Warnings of a rioting return
Lord Stevens, former chief of Scotland Yard, has warned that the UK may experience years of public disorder in the form of riots as fuelled by the economic crisis. The Guardian, (07/12/11). In agreement, the Archbishop of Canterbury has expressed similar concerns, see The Guardian, (06/12/11). For more see `Police dismiss claims that they are to blame for the summer riots', amid the release of the Guardian's and LSE study on `understanding the England riots from a different perspective'. The Daily Mail (06/12/2011). `Rioters to face plastic bullets and water cannons in wake of the August riots'. The Independent (01/12/2011). `These were not race riots, but for many, race was still an issue'. Reading the Riots - The Guardian, (09/12/11)
Police testing reveals cocaine can be traced on 11% of Britain's banknotes
An inquiry by the Home Office's Advisory Council on the Misuse of Drugs has been informed that 11 per cent of bank notes in general circulation test positive for traces of cocaine, compared with 4 per cent in 2005. The finding reinforces surveys that show use of cocaine powder in Britain is the highest in Europe. The Guardian, (02/12/11)
Britons increasingly becoming targets under European extradition rules
Under the `controversial' European Arrest warrant, an increasing number of Britons are becoming targets and being sent abroad for trial. A total of 48 British citizens were surrendered to other European countries last year, and 1,173 suspects were handed over by UK authorities as suspects or wanted criminals in 2010-11. The Daily Telegraph (01/12/11)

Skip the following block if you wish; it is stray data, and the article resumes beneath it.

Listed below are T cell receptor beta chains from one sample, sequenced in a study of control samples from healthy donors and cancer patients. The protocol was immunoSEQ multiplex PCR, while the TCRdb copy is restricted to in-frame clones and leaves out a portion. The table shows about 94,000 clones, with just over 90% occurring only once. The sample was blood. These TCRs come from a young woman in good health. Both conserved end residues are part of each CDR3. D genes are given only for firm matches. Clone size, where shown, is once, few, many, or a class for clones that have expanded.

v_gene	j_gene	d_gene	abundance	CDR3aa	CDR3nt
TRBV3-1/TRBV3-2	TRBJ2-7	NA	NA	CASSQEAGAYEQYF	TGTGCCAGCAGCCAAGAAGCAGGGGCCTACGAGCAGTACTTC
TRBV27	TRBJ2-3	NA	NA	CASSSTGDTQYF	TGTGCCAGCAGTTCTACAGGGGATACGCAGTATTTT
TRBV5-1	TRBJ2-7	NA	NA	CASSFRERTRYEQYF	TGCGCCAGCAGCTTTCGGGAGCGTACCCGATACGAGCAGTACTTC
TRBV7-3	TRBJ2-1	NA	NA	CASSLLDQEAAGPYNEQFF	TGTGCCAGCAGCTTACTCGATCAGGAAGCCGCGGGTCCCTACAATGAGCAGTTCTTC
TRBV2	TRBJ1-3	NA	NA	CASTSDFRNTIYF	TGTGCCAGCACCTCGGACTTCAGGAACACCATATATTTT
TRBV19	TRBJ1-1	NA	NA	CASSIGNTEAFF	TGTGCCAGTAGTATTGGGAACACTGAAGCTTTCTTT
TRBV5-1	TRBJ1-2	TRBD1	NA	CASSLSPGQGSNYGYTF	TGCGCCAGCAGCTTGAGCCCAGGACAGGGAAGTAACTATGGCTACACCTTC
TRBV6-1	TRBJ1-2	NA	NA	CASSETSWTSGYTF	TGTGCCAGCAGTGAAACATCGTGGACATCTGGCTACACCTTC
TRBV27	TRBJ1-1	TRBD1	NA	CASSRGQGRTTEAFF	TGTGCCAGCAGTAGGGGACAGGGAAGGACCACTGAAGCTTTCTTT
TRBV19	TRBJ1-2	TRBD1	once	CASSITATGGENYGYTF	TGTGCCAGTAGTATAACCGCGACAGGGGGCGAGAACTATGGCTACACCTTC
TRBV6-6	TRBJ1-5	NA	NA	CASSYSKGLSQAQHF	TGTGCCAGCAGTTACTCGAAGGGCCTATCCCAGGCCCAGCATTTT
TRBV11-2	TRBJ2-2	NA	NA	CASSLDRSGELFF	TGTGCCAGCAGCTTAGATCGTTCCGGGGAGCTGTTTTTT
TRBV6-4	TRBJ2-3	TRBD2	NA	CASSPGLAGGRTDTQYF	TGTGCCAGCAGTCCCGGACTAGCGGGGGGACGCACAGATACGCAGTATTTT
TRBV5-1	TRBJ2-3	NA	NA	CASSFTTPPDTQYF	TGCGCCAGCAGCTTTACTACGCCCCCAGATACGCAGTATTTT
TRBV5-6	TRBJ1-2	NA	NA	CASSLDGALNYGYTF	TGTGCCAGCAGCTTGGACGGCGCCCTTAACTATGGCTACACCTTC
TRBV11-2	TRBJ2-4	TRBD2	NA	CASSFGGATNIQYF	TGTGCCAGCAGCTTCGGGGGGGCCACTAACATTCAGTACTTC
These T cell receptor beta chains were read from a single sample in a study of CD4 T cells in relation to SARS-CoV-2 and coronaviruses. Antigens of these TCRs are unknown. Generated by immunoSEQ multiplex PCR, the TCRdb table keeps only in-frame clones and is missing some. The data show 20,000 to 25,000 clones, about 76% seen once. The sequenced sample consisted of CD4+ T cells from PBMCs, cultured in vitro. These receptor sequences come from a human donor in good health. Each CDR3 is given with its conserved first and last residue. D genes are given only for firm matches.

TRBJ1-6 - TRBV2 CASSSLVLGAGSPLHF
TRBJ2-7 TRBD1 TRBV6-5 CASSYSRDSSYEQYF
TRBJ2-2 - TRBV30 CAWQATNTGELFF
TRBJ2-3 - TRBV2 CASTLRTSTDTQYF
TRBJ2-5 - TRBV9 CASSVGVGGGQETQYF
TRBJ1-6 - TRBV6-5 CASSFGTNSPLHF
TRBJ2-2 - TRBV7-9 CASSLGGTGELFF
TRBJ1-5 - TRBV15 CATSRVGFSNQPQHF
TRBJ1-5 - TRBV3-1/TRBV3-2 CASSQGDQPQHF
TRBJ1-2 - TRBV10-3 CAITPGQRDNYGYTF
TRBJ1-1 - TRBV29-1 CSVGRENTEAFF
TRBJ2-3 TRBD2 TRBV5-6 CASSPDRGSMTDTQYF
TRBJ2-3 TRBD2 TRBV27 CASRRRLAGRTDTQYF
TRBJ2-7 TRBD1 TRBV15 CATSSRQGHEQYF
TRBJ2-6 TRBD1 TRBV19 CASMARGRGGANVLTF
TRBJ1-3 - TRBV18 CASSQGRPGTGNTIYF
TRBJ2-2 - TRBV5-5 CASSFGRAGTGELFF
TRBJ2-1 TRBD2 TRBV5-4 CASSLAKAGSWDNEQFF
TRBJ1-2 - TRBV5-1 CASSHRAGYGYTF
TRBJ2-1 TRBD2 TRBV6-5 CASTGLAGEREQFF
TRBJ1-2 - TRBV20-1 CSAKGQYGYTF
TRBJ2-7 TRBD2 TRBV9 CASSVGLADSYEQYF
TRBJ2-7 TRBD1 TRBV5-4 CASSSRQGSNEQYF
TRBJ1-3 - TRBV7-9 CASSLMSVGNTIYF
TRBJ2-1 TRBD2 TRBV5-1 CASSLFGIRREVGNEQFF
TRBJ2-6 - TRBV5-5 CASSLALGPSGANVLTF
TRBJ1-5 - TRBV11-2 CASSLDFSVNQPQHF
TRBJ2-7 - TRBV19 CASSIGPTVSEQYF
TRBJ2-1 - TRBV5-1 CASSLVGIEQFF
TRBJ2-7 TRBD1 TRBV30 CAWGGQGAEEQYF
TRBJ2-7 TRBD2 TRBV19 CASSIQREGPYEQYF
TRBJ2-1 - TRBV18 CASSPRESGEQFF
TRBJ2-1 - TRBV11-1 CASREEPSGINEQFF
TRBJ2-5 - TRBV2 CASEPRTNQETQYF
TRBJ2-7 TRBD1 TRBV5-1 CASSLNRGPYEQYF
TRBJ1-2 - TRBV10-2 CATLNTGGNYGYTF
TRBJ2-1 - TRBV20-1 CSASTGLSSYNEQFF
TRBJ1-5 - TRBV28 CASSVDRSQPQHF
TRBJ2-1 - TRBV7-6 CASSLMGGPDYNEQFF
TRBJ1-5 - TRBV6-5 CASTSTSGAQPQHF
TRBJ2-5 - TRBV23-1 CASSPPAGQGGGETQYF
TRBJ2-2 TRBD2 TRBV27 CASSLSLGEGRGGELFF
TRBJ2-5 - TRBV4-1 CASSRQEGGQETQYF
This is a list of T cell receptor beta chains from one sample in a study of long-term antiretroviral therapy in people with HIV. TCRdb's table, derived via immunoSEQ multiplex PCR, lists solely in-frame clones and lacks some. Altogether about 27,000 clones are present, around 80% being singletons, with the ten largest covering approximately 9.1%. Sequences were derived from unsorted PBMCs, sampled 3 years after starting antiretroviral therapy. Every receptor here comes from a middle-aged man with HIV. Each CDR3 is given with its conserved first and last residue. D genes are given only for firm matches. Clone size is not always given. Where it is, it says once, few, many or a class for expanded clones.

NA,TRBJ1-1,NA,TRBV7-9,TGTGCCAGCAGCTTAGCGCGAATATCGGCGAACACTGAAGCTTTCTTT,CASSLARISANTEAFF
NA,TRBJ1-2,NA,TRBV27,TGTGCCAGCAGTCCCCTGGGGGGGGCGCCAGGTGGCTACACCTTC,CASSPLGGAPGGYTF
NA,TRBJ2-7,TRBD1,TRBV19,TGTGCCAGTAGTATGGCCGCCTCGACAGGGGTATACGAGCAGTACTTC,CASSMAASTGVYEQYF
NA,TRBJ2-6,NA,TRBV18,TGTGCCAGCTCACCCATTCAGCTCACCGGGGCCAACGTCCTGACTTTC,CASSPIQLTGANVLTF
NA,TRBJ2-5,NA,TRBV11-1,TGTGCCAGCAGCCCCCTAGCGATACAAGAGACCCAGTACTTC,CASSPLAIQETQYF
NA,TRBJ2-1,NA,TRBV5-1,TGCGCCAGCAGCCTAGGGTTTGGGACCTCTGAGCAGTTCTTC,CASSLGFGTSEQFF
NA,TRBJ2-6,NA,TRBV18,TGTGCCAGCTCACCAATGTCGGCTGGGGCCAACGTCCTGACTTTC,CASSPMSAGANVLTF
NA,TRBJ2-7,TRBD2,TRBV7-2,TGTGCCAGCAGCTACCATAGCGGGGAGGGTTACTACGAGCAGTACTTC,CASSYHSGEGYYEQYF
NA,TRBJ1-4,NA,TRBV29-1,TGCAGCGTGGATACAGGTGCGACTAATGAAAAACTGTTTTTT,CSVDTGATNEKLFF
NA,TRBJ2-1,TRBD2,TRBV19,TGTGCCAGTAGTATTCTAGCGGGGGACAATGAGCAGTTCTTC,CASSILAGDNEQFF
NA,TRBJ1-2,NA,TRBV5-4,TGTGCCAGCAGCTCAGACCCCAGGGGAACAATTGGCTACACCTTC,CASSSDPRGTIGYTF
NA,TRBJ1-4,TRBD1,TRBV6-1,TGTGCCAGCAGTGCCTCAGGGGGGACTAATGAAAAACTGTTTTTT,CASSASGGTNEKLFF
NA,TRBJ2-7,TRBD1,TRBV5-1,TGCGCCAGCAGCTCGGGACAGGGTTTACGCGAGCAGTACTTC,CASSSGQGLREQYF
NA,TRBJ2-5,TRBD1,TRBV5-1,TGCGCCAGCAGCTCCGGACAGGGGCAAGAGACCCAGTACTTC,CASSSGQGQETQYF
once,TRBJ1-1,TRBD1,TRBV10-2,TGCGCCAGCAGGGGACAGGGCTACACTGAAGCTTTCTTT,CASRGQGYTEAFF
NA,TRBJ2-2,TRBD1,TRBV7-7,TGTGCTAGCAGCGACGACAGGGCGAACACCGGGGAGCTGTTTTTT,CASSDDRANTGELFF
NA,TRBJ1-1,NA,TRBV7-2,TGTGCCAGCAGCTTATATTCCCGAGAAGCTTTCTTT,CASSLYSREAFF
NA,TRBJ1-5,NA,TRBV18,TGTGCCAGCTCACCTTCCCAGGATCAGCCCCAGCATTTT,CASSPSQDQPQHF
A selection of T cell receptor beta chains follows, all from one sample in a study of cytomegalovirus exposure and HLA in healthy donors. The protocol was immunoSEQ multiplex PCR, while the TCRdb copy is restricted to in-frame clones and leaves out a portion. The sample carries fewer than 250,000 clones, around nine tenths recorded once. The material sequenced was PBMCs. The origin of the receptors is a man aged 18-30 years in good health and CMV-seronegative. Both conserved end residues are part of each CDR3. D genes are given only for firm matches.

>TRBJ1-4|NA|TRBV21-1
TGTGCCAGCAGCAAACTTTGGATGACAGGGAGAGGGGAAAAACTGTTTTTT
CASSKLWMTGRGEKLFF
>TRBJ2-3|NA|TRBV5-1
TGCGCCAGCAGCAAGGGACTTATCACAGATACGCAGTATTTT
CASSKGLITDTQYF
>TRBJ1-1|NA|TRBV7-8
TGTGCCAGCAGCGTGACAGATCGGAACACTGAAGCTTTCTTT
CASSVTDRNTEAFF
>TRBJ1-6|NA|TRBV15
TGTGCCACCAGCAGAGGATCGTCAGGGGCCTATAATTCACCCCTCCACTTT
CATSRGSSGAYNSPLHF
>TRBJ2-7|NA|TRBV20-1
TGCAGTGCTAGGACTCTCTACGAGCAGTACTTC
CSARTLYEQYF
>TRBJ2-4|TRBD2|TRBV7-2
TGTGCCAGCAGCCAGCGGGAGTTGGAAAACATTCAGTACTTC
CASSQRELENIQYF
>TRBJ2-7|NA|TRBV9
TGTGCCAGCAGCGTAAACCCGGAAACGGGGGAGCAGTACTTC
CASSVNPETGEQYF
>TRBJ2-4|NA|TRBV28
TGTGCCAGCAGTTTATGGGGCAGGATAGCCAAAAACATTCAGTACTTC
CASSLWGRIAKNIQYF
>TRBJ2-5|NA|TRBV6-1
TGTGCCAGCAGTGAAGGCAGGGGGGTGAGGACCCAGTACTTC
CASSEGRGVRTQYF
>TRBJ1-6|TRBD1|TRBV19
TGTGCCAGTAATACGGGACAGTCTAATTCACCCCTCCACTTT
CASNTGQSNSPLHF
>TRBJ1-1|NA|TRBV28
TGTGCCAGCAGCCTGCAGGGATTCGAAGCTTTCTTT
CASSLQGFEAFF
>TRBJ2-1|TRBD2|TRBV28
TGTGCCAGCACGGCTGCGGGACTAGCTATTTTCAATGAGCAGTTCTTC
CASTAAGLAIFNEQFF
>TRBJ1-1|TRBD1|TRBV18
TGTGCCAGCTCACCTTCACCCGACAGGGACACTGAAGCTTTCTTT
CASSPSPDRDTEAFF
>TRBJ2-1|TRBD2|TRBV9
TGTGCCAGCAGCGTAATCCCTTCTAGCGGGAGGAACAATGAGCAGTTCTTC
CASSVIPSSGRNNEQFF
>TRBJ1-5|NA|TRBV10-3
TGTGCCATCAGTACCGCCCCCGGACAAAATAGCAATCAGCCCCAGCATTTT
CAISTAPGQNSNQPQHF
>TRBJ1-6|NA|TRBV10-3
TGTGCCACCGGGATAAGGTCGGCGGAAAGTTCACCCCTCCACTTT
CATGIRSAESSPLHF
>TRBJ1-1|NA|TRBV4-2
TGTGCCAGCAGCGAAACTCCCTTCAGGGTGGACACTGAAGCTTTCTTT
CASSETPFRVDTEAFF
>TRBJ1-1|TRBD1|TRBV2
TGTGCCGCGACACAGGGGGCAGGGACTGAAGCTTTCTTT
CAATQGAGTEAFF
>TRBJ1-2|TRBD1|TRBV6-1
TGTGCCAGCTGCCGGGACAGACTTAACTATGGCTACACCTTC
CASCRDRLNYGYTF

Drink drivers go on to kill, after wrongly being returned their licences
Almost 8,000 drink drivers have been given back their licences, without proper checks, two of whom went on to kill in motoring accidents. The Daily Telegraph (08/12/11)
A deadly trade: How US sells its guns to Mexico's drug gangs
In a macabre merry-go-round, Mexican cartels use money from narcotics to buy weapons over the counter in America. The Guardian, (09/12/11)
Lads' mags `echo language of rapists'
A study of quotes taken from FHM, Loaded, Nuts and Zoo, showed that their descriptions of women can be more extreme than views expressed by convicted rapists. Dr Peter Hegarty, of the University of Surrey, has said: `There is a concern that the content of such magazines normalizes the treatment of women as sexual objects'. The Daily Mirror,, (12/12/11)
Helping young people to get back on track
A coaching scheme which was made up of a team of five coaches, employed by Tower Hamlets council, set up in order to reduce the number of pupils in the borough ending up not in education, employment or training, has been unable to continue supporting those deemed most at risk due to cuts, despite a claimed 98 per cent success rate. For more on this see The Guardian, (14/12/11)
COMMENT OF THE MONTH
Human rights laws are thoroughly bonkers?
`Human rights laws are being interpreted in a way that is thoroughly bonkers, laws have fallen into disrepute, seen as protecting criminals, terror suspects and illegal immigrants at the expense of everyone else'.
Trevor Phillips, head of equalities and human rights commissions. The Daily Mail, (12/12/11)
CARTOON OF THE MONTH
David Cameron's `Bulldog spirit' at the EU summit - By Steve Bell, The Guardian, (14/12/11)
QUOTE(S) OF THE MONTH
`At the centre of it all, driving the economic vortex that is controlling public life, are "The Markets", a merciless, amoral, almost mythical force, behaving with the irrational self-indulgence of a Greek god'.
Andy Zaltzman. The Guardian, (10/12/11)
First Collector: `At this festive time of year, Mr. Scrooge, it is more than usually desirable that we should make some slight provision for the poor and destitute'.
Ebenezer Scrooge: `Are there no prisons?'
First Collector: `Plenty of prisons'
Charles Dickens, A Christmas Carol. 19 December 1843